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Sunday, July 21, 2024

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Economics

By Bruce Allen, Del Haven

To the Editor:

Sometime in the aughts, I was appointed to the Middle Township Strategic Planning Committee. I was on the curriculum subcommittee with nine other people, only one of whom was a parent or ordinary citizen. The other eight were all connected to the school system in one way or another.

My recommendation was to require economics for high school graduation. My proposal was met with limited enthusiasm. Believe it or not, I faced questions like, ‘why do kids need that?’ from educators. When I answered that people are being asked to take a more proactive investment stance for their retirement, and that citizens need it to understand political issues, etc., they sloughed them off and the requirement was never submitted to the committee as a whole. A big mistake here and elsewhere, judging from what I read in Spout Off and see on TV.

First off, as everyone should know, but apparently doesn’t, no president has much impact on the economy one way or the other. The economy under Trump was good, but he had little to do with it. Nor does Biden have much impact on inflation. That’s the job of the Federal Reserve. Biden has nothing to do with housing prices, or rent, or the cost of new cars, insurance or Cheerios. Corporations can raise prices because of market asymmetries – that is, sellers know the true cost of production, and trusting buyers don’t.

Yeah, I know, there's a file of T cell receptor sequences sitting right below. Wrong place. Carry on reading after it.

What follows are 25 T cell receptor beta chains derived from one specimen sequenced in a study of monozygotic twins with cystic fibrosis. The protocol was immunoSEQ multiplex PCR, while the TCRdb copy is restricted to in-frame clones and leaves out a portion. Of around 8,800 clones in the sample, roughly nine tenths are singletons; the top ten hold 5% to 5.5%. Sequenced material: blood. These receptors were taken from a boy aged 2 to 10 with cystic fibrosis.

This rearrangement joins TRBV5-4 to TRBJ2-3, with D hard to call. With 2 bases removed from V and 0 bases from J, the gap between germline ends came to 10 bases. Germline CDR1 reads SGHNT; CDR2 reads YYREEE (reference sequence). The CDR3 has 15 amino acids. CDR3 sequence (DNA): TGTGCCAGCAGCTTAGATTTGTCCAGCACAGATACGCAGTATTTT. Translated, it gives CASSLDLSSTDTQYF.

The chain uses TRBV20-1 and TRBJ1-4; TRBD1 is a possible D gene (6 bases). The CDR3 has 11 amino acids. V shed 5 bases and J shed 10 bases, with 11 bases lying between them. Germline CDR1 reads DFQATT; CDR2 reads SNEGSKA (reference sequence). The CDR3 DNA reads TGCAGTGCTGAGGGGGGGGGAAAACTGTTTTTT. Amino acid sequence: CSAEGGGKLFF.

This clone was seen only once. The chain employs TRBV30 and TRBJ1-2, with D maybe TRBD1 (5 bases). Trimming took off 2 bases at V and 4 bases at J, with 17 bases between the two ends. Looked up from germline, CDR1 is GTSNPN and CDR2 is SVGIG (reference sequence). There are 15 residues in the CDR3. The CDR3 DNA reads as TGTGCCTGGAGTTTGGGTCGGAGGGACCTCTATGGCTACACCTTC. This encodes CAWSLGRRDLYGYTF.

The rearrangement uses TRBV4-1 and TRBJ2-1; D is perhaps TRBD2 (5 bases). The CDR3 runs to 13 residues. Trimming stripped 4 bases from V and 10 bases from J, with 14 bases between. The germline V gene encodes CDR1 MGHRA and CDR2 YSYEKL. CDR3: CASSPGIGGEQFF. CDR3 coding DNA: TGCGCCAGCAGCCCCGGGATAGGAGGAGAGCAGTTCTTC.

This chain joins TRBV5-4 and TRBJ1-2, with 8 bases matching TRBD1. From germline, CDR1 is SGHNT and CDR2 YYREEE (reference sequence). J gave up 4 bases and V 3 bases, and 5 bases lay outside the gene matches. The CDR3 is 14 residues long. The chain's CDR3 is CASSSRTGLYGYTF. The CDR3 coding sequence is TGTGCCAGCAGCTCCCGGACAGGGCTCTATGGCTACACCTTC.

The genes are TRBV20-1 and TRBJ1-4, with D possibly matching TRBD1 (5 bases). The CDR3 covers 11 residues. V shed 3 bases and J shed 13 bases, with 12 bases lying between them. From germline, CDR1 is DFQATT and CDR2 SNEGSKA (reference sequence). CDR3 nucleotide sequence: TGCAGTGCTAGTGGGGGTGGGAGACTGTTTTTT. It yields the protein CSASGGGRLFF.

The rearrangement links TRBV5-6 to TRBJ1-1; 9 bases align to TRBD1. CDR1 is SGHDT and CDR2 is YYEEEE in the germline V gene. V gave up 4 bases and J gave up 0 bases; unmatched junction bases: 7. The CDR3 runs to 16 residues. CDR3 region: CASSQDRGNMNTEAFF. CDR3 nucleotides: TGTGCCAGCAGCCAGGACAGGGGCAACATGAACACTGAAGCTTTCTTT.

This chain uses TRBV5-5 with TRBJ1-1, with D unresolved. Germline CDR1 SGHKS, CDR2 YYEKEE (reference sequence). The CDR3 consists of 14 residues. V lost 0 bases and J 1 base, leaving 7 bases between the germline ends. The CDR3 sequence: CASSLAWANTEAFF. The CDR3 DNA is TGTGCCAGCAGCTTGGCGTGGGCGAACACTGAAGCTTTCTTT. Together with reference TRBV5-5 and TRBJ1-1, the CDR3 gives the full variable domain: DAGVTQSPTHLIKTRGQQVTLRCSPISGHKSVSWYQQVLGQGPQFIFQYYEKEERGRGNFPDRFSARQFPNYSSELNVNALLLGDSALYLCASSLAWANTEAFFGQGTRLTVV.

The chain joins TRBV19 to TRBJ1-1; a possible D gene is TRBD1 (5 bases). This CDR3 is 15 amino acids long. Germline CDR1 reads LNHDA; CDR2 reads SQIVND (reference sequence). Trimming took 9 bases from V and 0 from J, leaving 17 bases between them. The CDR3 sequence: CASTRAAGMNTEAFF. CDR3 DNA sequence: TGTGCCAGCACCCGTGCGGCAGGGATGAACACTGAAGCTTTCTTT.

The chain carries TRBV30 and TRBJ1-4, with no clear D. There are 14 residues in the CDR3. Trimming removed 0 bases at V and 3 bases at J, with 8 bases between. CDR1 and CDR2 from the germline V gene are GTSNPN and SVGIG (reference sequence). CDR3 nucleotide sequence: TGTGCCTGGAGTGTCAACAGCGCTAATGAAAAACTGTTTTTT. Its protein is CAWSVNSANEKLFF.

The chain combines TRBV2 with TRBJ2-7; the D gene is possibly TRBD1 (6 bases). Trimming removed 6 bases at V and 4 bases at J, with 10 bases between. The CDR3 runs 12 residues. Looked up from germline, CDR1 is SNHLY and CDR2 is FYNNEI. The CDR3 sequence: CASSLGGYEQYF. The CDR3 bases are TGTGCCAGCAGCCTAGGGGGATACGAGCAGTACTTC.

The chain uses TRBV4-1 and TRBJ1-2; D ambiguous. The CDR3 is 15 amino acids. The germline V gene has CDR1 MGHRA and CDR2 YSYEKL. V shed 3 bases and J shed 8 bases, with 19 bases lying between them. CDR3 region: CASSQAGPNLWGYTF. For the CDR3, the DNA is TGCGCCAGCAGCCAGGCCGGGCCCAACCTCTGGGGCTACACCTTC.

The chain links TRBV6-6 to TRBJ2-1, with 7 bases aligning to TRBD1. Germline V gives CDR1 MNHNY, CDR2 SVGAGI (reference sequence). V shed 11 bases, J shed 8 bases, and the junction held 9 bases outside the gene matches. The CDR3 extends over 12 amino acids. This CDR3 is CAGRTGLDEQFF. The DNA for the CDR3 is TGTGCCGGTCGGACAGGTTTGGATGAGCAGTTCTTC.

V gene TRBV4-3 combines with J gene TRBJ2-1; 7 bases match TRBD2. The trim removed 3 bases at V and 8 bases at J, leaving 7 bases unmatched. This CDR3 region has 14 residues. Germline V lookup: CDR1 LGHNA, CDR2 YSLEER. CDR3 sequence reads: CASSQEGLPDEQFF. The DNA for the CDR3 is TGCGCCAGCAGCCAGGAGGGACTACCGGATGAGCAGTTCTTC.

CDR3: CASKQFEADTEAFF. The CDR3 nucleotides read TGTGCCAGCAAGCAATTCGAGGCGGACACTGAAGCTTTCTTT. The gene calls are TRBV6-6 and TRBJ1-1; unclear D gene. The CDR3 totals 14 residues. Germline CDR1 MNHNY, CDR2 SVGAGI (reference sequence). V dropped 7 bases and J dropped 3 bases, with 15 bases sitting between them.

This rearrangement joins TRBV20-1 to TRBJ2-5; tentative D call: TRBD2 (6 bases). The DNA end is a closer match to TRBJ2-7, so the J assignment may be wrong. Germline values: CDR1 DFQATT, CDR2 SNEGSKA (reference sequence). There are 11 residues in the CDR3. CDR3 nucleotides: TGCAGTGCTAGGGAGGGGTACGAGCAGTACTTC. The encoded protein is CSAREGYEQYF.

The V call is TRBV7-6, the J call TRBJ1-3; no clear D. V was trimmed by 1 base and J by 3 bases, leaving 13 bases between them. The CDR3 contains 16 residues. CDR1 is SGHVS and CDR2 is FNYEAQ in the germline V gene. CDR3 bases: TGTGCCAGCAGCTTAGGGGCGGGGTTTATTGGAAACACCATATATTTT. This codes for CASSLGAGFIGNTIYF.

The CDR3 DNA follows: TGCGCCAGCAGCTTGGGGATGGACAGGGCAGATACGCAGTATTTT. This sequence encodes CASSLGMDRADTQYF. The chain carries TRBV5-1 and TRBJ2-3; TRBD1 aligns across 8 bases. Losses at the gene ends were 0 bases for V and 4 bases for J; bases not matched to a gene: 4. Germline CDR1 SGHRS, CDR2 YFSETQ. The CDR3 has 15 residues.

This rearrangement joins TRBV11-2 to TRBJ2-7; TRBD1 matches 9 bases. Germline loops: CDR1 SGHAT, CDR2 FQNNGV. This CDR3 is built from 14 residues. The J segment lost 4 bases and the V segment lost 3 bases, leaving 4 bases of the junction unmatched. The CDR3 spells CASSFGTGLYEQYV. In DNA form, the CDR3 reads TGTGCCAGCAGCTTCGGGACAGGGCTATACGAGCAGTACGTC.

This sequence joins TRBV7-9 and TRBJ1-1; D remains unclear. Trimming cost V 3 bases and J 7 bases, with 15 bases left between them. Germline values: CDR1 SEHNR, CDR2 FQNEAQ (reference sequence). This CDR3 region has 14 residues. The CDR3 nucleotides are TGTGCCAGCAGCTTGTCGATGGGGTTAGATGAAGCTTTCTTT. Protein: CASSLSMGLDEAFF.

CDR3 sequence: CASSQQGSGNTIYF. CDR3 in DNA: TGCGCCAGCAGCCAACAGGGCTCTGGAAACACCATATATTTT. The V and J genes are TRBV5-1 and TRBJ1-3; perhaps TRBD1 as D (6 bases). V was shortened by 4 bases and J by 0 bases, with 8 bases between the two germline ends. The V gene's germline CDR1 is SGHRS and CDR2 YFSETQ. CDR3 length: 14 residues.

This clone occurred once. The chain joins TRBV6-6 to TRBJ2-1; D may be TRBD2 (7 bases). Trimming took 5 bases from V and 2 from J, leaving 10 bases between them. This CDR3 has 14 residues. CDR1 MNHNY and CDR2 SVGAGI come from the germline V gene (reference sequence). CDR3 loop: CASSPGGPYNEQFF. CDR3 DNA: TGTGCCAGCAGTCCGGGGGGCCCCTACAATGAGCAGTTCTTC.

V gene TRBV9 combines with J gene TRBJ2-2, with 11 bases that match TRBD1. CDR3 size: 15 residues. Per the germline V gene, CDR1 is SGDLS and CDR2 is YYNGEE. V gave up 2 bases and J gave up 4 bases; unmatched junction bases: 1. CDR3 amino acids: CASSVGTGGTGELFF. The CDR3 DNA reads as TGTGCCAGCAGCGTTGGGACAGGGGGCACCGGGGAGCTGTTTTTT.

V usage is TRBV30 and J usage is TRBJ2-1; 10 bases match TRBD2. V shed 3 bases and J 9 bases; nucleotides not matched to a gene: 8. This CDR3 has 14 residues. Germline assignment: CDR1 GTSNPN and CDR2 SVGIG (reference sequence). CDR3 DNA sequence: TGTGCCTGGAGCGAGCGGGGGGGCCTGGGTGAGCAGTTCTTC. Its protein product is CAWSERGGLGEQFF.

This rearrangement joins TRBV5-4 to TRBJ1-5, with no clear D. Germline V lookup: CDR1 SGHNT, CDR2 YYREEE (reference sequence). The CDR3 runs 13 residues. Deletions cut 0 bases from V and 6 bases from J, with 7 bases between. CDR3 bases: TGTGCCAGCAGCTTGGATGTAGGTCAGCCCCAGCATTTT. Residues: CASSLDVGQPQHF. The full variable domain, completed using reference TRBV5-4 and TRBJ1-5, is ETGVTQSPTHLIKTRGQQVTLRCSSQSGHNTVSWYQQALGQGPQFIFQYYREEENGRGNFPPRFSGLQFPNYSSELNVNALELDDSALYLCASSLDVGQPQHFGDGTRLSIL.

In ’22 there were supply chain issues, but that eased in early ’23 so for the last couple years corporations raised prices without corresponding rising costs and got inflation adjusted record levels of profits. A tenet of capitalism is that competition will level that off in the long run, and it undoubtedly will, but three years isn’t the long run. Thus, it is just silly to blame Biden for inflation. He didn’t cause it, and, regardless of what he or other Democrats claim, he won’t cure it. To blame Biden for any price rise in groceries is much like blaming Santa Claus for the increased price of Christmas toys. To think otherwise is just plain economic ignorance.

The larger question is how solid the economy is right now and what impact Trump will have on it if he is reelected and carries through on the promises he has made about things he wants enacted. The fact that he can proudly and openly promise his major claims is a sign of how economically illiterate he thinks the American people are.

For example, he promises to deport 30 million illegal foreigners. I agree with him about restricting immigration, but sending all of those immigrants out will create a labor shortage, and basic economics shows that decreased labor supply leads to higher costs and prices – inflation.

He promises extending the tax cuts of ’18 and indeed making more. That leads to more money in circulation – inflation.

He proposes a 20% tariff on imports. Since it’s American companies which pay import tariffs (contrary to Trump’s bizarre claims about China paying them) that means pressure on importers to recoup their loses. Hence, prices rise – inflation.

Very little of this is being recognized by the American people, and that is a result of poor teaching of economics in school.

Judgments should be made on the basis of knowledge and data. It doesn’t look like that is being done much now by the American public which seems to understand very little economics and uses facts less.

BRUCE ALLEN

Del Haven

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